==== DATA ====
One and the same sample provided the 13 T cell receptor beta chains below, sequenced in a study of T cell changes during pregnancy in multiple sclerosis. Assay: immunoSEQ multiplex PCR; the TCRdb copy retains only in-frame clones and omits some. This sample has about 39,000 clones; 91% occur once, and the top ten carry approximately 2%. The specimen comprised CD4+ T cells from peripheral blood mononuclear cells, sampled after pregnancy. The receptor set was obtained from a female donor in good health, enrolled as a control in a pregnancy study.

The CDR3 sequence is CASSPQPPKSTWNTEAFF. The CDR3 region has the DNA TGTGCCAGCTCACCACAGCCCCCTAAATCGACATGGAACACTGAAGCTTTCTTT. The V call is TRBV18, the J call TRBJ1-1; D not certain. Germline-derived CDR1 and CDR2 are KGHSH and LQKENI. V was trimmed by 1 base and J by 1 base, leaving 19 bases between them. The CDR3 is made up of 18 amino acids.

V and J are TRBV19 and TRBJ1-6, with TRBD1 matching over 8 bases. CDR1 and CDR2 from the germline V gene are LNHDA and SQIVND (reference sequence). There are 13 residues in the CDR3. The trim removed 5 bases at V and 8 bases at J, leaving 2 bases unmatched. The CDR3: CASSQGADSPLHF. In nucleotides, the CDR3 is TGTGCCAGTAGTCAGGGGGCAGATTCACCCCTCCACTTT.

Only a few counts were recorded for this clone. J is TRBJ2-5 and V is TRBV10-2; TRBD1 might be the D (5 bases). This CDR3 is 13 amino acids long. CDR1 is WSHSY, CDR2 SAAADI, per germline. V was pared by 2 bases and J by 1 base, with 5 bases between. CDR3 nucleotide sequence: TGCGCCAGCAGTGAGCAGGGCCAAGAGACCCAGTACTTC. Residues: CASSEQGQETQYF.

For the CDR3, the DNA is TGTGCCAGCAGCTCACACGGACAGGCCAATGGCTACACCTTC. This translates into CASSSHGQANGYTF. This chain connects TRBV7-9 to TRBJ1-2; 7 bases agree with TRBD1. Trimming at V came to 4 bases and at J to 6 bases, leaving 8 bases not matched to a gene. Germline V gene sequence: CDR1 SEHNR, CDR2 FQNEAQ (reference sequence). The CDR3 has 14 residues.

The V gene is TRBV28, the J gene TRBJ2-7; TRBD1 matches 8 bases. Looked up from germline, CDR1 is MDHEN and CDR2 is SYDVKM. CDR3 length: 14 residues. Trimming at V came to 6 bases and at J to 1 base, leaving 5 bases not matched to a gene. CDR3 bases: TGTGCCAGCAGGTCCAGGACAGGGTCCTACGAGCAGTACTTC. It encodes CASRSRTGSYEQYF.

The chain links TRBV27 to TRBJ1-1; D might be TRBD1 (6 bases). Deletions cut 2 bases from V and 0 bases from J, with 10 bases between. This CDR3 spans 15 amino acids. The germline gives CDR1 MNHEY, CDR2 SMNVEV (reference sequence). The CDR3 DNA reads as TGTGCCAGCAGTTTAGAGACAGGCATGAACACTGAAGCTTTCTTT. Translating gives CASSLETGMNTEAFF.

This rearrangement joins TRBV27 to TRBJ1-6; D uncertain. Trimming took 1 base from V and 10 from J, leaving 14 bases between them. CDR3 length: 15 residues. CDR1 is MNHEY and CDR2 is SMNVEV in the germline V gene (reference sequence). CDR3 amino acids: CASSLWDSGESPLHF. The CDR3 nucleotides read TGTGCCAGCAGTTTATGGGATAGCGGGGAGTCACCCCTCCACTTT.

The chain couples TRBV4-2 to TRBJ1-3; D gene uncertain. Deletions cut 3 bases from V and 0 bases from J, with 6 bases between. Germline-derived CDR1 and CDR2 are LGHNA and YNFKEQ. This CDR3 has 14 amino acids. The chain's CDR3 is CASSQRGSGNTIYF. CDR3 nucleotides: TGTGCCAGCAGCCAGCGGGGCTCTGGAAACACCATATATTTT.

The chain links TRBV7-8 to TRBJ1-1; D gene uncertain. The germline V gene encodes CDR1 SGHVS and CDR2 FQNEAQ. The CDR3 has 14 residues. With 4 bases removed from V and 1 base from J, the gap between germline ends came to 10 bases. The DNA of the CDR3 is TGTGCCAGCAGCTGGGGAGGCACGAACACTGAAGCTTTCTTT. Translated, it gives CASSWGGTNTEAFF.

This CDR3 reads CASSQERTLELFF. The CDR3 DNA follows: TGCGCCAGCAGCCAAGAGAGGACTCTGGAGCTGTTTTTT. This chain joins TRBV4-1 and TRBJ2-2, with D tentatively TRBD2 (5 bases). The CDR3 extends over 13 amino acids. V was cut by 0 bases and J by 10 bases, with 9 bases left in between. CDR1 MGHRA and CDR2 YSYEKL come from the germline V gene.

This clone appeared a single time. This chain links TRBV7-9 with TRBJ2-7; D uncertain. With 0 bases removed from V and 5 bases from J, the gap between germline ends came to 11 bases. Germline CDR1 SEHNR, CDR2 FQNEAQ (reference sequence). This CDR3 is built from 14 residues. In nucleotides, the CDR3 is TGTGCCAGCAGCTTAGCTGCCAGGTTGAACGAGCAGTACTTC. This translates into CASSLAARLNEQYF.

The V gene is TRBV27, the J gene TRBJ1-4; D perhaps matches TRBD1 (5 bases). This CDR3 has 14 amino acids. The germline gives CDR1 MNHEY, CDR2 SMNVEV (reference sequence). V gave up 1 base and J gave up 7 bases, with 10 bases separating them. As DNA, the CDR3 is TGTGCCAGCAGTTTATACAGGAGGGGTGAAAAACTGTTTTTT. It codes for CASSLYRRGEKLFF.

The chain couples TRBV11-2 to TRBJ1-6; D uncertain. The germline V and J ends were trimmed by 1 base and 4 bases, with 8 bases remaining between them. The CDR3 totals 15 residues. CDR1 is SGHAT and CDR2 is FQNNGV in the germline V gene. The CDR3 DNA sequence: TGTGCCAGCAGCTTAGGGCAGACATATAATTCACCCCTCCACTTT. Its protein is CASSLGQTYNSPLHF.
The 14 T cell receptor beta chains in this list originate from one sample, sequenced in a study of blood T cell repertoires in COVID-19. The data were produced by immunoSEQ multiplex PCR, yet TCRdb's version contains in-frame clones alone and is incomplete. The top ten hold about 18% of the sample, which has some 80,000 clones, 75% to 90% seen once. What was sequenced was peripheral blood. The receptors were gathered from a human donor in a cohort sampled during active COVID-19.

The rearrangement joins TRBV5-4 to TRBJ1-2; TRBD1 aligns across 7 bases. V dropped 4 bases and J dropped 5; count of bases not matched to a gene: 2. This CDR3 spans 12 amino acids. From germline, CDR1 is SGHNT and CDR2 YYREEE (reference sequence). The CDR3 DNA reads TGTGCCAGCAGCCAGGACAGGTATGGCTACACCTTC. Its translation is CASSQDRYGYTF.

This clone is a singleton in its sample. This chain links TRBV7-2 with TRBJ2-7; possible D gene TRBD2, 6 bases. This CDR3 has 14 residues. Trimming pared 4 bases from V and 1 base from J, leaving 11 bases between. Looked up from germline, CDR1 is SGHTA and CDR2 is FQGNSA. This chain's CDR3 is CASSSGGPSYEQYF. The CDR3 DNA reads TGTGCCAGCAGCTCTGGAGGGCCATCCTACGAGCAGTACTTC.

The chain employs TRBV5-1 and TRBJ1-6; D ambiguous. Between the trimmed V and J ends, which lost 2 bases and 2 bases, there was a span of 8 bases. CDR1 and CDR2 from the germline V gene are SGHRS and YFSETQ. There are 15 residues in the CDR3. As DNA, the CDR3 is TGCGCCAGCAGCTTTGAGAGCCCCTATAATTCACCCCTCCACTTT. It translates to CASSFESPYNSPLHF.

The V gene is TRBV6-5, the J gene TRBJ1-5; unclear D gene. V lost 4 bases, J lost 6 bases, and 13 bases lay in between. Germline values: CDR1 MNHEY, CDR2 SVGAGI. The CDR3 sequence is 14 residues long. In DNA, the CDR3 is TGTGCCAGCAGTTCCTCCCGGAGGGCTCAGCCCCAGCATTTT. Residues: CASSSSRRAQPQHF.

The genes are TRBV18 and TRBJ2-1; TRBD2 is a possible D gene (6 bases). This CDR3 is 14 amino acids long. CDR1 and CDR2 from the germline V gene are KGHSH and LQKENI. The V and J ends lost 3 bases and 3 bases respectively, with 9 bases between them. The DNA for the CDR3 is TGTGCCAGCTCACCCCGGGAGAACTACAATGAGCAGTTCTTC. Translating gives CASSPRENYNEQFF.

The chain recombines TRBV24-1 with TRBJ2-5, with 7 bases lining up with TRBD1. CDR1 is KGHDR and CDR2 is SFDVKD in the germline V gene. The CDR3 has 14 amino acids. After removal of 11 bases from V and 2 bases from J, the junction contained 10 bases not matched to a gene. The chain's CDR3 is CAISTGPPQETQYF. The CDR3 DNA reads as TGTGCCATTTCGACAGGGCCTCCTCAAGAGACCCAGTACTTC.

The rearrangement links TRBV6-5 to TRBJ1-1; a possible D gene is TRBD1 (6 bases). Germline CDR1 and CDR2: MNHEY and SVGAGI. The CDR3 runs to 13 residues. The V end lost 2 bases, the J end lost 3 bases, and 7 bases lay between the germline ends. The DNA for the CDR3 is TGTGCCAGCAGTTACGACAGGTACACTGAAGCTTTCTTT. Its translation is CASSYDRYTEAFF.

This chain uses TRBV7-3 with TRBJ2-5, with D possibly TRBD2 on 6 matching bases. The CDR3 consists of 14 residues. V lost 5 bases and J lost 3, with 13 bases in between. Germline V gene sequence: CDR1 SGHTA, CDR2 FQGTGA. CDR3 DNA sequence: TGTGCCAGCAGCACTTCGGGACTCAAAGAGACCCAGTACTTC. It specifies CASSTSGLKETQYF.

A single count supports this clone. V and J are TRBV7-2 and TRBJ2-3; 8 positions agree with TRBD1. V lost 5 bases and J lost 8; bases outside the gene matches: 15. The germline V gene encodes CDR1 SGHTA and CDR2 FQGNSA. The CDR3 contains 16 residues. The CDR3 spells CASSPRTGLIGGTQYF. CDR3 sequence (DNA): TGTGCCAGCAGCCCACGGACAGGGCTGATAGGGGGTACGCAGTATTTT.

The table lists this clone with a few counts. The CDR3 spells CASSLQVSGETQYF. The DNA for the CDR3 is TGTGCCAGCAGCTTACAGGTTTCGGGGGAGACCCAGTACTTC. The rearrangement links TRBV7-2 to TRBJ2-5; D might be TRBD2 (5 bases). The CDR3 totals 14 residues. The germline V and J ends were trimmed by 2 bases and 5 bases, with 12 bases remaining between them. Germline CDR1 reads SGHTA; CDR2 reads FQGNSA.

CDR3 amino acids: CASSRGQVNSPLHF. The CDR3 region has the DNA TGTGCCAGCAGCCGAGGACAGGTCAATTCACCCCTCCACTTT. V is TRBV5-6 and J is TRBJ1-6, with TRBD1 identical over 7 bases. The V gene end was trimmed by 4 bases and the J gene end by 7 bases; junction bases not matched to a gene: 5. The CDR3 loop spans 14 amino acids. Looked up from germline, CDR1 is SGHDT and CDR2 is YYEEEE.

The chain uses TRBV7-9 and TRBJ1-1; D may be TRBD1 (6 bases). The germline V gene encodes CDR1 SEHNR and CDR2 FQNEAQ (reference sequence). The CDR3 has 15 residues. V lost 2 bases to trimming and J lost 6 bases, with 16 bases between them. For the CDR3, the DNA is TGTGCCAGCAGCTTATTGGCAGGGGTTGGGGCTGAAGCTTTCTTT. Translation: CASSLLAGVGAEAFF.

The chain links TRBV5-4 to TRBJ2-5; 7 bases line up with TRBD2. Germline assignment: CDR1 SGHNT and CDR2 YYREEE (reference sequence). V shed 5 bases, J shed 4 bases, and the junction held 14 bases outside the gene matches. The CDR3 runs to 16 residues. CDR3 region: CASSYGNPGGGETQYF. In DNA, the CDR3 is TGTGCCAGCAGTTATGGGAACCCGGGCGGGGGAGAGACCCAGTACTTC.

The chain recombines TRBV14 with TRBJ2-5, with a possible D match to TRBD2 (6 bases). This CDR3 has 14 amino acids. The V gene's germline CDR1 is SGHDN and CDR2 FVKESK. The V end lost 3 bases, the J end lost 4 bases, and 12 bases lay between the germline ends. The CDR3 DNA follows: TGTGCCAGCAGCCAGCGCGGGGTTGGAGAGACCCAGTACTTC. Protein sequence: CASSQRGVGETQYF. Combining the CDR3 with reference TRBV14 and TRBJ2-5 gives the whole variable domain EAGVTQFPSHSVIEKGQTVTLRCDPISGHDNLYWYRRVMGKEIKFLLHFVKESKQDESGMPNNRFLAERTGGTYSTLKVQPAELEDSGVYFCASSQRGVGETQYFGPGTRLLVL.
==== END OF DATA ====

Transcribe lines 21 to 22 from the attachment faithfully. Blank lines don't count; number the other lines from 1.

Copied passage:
The chain recombines TRBV24-1 with TRBJ2-5, with 7 bases lining up with TRBD1. CDR1 is KGHDR and CDR2 is SFDVKD in the germline V gene. The CDR3 has 14 amino acids. After removal of 11 bases from V and 2 bases from J, the junction contained 10 bases not matched to a gene. The chain's CDR3 is CAISTGPPQETQYF. The CDR3 DNA reads as TGTGCCATTTCGACAGGGCCTCCTCAAGAGACCCAGTACTTC.

The rearrangement links TRBV6-5 to TRBJ1-1; a possible D gene is TRBD1 (6 bases). Germline CDR1 and CDR2: MNHEY and SVGAGI. The CDR3 runs to 13 residues. The V end lost 2 bases, the J end lost 3 bases, and 7 bases lay between the germline ends. The DNA for the CDR3 is TGTGCCAGCAGTTACGACAGGTACACTGAAGCTTTCTTT. Its translation is CASSYDRYTEAFF.